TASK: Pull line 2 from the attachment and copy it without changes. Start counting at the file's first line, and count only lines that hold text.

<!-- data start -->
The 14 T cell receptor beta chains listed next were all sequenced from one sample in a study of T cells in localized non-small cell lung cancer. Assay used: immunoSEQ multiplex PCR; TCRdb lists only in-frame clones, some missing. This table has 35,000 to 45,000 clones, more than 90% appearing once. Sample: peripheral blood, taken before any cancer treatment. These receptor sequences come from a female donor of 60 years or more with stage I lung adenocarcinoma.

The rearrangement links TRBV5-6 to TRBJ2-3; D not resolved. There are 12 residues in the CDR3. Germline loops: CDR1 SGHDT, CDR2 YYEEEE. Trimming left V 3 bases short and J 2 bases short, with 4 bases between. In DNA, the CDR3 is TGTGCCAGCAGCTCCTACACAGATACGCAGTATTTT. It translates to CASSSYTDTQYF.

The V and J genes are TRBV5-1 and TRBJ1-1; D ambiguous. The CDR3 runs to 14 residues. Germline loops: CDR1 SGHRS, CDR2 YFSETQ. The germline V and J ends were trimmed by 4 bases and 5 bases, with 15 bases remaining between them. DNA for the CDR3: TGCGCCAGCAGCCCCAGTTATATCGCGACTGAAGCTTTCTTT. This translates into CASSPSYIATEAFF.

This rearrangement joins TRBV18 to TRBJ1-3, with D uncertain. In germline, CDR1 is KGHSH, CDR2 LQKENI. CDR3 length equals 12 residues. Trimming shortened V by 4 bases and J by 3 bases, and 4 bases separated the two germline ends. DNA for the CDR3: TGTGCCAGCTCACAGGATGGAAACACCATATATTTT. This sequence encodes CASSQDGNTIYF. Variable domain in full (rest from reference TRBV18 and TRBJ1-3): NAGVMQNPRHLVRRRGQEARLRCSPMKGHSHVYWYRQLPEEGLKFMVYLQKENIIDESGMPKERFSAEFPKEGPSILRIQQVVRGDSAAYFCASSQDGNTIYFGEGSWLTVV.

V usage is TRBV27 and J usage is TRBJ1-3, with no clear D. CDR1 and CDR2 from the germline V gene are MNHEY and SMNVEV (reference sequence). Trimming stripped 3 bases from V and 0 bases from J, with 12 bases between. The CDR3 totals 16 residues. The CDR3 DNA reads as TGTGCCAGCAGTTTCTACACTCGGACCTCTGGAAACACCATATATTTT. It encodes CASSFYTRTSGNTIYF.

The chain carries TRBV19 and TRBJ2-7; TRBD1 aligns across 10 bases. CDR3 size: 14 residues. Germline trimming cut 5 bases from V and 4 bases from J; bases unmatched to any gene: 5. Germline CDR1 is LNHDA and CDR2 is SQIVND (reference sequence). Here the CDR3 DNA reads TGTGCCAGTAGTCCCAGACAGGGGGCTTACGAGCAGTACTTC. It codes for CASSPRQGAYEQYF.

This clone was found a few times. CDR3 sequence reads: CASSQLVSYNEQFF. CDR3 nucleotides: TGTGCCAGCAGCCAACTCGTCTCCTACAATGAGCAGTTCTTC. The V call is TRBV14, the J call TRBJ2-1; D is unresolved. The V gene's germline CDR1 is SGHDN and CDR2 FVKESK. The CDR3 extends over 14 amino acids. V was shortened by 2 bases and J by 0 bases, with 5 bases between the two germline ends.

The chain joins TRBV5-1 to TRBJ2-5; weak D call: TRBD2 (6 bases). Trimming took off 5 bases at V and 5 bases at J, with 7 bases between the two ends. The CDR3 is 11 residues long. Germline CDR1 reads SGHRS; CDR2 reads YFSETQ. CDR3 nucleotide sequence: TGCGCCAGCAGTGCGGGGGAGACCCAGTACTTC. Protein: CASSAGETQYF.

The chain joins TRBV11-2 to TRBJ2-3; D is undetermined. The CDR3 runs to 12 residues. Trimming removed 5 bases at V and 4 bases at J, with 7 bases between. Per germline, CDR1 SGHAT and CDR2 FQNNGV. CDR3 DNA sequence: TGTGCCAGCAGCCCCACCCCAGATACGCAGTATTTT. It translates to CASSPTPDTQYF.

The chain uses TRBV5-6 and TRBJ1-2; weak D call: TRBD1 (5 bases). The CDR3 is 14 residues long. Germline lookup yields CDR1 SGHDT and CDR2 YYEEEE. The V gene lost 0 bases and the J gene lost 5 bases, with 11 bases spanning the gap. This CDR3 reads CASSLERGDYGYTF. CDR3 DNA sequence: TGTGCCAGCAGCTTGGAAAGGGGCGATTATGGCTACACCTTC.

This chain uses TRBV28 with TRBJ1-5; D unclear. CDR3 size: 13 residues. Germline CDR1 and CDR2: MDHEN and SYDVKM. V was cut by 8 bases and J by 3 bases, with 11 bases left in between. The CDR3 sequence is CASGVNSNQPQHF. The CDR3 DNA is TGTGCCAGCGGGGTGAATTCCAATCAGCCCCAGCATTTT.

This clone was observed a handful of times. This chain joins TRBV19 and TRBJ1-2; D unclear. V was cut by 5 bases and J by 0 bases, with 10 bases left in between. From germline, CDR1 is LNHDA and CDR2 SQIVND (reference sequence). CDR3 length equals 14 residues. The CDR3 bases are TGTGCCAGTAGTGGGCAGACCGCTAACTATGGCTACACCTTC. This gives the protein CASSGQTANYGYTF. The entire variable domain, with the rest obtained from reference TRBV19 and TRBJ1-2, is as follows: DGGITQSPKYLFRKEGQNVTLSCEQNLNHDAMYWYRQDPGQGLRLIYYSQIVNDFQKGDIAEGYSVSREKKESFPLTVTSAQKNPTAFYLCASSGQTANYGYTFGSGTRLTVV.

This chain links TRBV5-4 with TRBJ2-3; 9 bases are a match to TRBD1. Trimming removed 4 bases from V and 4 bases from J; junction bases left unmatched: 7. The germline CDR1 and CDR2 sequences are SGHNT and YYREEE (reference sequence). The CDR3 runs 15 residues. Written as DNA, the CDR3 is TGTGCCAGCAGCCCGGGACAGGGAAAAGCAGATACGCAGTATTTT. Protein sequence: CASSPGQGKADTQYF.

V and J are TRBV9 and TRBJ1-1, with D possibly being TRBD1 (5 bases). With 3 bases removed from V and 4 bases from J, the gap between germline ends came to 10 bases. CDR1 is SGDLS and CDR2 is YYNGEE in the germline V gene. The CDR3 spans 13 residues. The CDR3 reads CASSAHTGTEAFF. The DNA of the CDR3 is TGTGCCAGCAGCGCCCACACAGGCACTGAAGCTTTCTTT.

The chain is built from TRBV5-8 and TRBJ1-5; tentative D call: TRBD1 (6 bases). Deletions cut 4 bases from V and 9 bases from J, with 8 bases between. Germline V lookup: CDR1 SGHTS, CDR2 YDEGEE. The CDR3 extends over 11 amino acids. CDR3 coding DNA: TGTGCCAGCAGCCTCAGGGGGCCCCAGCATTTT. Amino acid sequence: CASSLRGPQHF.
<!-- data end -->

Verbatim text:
The rearrangement links TRBV5-6 to TRBJ2-3; D not resolved. There are 12 residues in the CDR3. Germline loops: CDR1 SGHDT, CDR2 YYEEEE. Trimming left V 3 bases short and J 2 bases short, with 4 bases between. In DNA, the CDR3 is TGTGCCAGCAGCTCCTACACAGATACGCAGTATTTT. It translates to CASSSYTDTQYF.